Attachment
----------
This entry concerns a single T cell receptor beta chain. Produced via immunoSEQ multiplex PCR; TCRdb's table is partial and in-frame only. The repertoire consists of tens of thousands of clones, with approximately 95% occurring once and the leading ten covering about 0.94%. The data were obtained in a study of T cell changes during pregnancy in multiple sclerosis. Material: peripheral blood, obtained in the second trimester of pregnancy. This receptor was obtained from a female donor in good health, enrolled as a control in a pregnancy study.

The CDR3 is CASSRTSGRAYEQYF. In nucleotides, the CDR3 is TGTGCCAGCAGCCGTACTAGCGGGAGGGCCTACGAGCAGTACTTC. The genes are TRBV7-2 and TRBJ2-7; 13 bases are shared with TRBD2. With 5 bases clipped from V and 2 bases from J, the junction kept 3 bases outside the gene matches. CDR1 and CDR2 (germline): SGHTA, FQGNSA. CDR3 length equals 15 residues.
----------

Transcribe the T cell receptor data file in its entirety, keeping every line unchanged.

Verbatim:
This entry concerns a single T cell receptor beta chain. Produced via immunoSEQ multiplex PCR; TCRdb's table is partial and in-frame only. The repertoire consists of tens of thousands of clones, with approximately 95% occurring once and the leading ten covering about 0.94%. The data were obtained in a study of T cell changes during pregnancy in multiple sclerosis. Material: peripheral blood, obtained in the second trimester of pregnancy. This receptor was obtained from a female donor in good health, enrolled as a control in a pregnancy study.

The CDR3 is CASSRTSGRAYEQYF. In nucleotides, the CDR3 is TGTGCCAGCAGCCGTACTAGCGGGAGGGCCTACGAGCAGTACTTC. The genes are TRBV7-2 and TRBJ2-7; 13 bases are shared with TRBD2. With 5 bases clipped from V and 2 bases from J, the junction kept 3 bases outside the gene matches. CDR1 and CDR2 (germline): SGHTA, FQGNSA. CDR3 length equals 15 residues.